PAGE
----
I thought they’d done that in 2005 – the Iraq war and all that. Certainly everyone was saying that the reason that Labour polled so poorly was that the left had deserted them.

17. Gaf the Horse

@14 I was talking, (very tongue in cheek), about the number of people voting. It is interesting however, when Major is seen as a big failure, and Thatcher very important, (either good or bad depending on your viewpoint), that he did pick up pretty much the same amount of votes as his predecessor, at last on his first go anyway. I bet Gordon is wishing he could say the same ….

Tim, the LDs partially took it in 2005, but not all of it. Some of it held their noses, some of it looked at the Tories, running on a bring out the base core votes strategy and voted tactically Labour anyway, some of it continued to support a decent local MP (definitely the case in the constituency I now live in). Some of it simply stayed at home.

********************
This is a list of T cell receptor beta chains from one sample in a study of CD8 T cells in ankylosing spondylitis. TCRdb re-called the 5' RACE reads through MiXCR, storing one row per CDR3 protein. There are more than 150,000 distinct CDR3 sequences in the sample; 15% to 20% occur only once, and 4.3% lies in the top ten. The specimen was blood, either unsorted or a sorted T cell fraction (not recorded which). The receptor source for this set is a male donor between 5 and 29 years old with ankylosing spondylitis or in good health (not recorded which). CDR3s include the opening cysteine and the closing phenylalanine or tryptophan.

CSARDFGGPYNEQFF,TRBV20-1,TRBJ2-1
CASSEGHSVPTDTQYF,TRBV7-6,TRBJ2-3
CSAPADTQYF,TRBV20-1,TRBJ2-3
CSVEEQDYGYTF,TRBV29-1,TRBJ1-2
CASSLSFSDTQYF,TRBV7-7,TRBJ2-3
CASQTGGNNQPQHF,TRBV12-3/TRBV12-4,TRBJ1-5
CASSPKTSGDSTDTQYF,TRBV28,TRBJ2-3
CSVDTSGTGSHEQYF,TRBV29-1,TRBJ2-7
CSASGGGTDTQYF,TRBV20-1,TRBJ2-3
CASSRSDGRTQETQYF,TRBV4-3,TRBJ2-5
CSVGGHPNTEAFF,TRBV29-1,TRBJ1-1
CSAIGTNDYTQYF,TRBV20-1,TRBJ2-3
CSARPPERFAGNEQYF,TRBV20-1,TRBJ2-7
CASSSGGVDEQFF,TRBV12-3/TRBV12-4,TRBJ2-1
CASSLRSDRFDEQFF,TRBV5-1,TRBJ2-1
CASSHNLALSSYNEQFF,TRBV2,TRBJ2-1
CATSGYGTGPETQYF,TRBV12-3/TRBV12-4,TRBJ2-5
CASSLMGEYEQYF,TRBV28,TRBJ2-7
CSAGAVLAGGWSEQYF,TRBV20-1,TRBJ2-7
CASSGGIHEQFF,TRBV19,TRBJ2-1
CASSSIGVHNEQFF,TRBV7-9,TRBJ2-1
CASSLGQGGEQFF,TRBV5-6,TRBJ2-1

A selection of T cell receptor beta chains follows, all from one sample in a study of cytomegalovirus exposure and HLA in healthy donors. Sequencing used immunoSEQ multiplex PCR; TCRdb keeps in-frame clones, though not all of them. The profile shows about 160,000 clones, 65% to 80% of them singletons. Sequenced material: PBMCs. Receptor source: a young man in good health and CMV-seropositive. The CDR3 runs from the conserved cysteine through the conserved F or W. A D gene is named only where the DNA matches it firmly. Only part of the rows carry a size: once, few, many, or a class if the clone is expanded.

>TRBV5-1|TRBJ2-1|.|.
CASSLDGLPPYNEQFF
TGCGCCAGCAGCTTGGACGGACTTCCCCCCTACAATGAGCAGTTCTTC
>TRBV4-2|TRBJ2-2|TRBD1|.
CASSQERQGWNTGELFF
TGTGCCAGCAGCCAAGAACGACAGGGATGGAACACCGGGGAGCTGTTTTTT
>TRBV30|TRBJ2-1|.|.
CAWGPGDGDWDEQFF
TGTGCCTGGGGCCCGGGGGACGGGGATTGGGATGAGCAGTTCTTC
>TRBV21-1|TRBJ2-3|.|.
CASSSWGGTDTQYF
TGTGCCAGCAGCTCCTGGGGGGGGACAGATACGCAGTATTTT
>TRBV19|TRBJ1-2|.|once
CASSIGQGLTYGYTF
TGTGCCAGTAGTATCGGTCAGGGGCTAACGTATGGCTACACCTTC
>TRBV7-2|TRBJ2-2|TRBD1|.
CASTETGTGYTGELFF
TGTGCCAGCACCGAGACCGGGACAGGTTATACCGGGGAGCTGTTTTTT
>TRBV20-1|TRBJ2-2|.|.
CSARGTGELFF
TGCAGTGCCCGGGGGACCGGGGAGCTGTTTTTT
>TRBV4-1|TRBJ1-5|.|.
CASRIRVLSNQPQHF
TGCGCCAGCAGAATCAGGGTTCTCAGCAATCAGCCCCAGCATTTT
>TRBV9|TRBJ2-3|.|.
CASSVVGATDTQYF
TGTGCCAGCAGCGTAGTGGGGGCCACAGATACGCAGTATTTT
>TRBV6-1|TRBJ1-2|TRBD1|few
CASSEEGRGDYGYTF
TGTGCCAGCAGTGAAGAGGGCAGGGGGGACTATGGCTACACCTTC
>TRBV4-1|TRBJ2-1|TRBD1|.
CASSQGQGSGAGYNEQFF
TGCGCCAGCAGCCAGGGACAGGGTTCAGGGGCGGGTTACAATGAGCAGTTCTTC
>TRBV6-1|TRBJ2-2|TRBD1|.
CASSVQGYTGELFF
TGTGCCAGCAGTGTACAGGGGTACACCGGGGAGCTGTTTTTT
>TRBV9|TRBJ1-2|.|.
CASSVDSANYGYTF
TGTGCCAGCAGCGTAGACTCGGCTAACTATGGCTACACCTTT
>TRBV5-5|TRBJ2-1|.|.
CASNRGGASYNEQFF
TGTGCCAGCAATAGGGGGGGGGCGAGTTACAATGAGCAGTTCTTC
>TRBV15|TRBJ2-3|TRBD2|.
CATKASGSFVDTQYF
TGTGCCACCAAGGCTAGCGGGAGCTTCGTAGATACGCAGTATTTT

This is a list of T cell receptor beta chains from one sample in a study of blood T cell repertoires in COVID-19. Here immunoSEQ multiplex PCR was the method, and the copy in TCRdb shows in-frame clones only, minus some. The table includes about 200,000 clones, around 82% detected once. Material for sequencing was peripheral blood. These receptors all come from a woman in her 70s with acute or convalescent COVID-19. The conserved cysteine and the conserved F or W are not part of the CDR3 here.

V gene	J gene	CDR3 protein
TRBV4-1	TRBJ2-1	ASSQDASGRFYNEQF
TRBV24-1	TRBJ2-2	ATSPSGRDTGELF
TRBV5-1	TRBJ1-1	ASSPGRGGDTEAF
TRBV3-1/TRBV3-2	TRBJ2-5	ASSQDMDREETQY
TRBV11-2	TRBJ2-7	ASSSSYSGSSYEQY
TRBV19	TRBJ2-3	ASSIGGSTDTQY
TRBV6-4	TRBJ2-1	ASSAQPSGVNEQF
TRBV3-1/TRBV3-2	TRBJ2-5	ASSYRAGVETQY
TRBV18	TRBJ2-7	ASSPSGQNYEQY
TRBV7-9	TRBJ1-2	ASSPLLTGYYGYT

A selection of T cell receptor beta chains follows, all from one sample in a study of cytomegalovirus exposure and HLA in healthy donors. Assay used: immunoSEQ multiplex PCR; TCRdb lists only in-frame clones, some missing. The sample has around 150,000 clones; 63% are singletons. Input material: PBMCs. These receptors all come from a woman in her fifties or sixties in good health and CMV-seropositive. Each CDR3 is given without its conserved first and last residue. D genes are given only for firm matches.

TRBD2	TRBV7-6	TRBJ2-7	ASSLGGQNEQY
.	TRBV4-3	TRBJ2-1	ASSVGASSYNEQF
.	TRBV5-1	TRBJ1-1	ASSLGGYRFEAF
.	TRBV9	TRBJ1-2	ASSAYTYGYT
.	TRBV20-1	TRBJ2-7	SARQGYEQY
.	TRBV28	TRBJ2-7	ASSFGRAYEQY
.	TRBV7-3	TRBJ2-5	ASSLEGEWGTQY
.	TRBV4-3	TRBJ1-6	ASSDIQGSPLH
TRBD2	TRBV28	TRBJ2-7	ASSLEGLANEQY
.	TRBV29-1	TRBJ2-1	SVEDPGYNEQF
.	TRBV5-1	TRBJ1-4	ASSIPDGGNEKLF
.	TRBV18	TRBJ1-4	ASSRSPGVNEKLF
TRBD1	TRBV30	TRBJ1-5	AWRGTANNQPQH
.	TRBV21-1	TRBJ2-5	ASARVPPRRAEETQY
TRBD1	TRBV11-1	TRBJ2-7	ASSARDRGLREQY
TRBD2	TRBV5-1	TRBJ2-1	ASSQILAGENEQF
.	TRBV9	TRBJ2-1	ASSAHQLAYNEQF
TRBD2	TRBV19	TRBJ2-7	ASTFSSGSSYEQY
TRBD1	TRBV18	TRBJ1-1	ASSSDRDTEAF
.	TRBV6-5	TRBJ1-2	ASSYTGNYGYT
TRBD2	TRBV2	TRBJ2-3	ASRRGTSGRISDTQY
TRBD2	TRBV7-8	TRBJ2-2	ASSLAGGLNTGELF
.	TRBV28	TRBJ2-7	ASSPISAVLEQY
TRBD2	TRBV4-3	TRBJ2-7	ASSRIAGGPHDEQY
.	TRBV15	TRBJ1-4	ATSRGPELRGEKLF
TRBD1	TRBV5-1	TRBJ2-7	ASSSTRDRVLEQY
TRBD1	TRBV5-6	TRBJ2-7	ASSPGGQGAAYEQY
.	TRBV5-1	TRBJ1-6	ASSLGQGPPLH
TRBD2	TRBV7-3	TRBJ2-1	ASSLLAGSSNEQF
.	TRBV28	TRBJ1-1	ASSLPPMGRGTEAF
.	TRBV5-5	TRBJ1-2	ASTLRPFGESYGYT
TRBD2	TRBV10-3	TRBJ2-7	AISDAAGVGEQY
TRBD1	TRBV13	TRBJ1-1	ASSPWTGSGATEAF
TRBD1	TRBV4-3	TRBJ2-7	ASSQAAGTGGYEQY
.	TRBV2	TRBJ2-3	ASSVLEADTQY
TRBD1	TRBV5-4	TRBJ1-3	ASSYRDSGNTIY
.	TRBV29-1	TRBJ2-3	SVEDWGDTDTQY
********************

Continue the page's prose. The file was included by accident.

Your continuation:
Like me. I didn’t vote in 2005, not actually because I didn’t want to, but because my council messed up my registration; but I wasn’t motivated enough to fight it. In 2001, I voted Labour, in 1997, different consituency, I voted LD.

If I’d lived where I live now in 2005, I’d have voted for my standing down MP, who’s notionally Labour, but was one of the Iraq rebels (and one of the ID card rebels, and one of the post office rebels, and, well, pick a rebellion).

I think a lot of people underestimate the strength of a personal vote for a decent MP; on aggregate, nationally, it balances out, but if her vote in this constituency had followed national trend since 1997, she’d have lost her seat last time.

I think, overall, that JQP is right; for a long long time, Liberal leaders were saying that they appealed to “the new type of people” (I think it was Grimond who first said it, it’s on YouTube somewhere I think). But many of us new types were voting tactically against the bastard Tories and for, to be fair, a fairly liberal policy platform in 97 and 2001. There wasn’t much between Blair and Ashdown’s platform in the 97 election, unlike now where there’s a massive difference.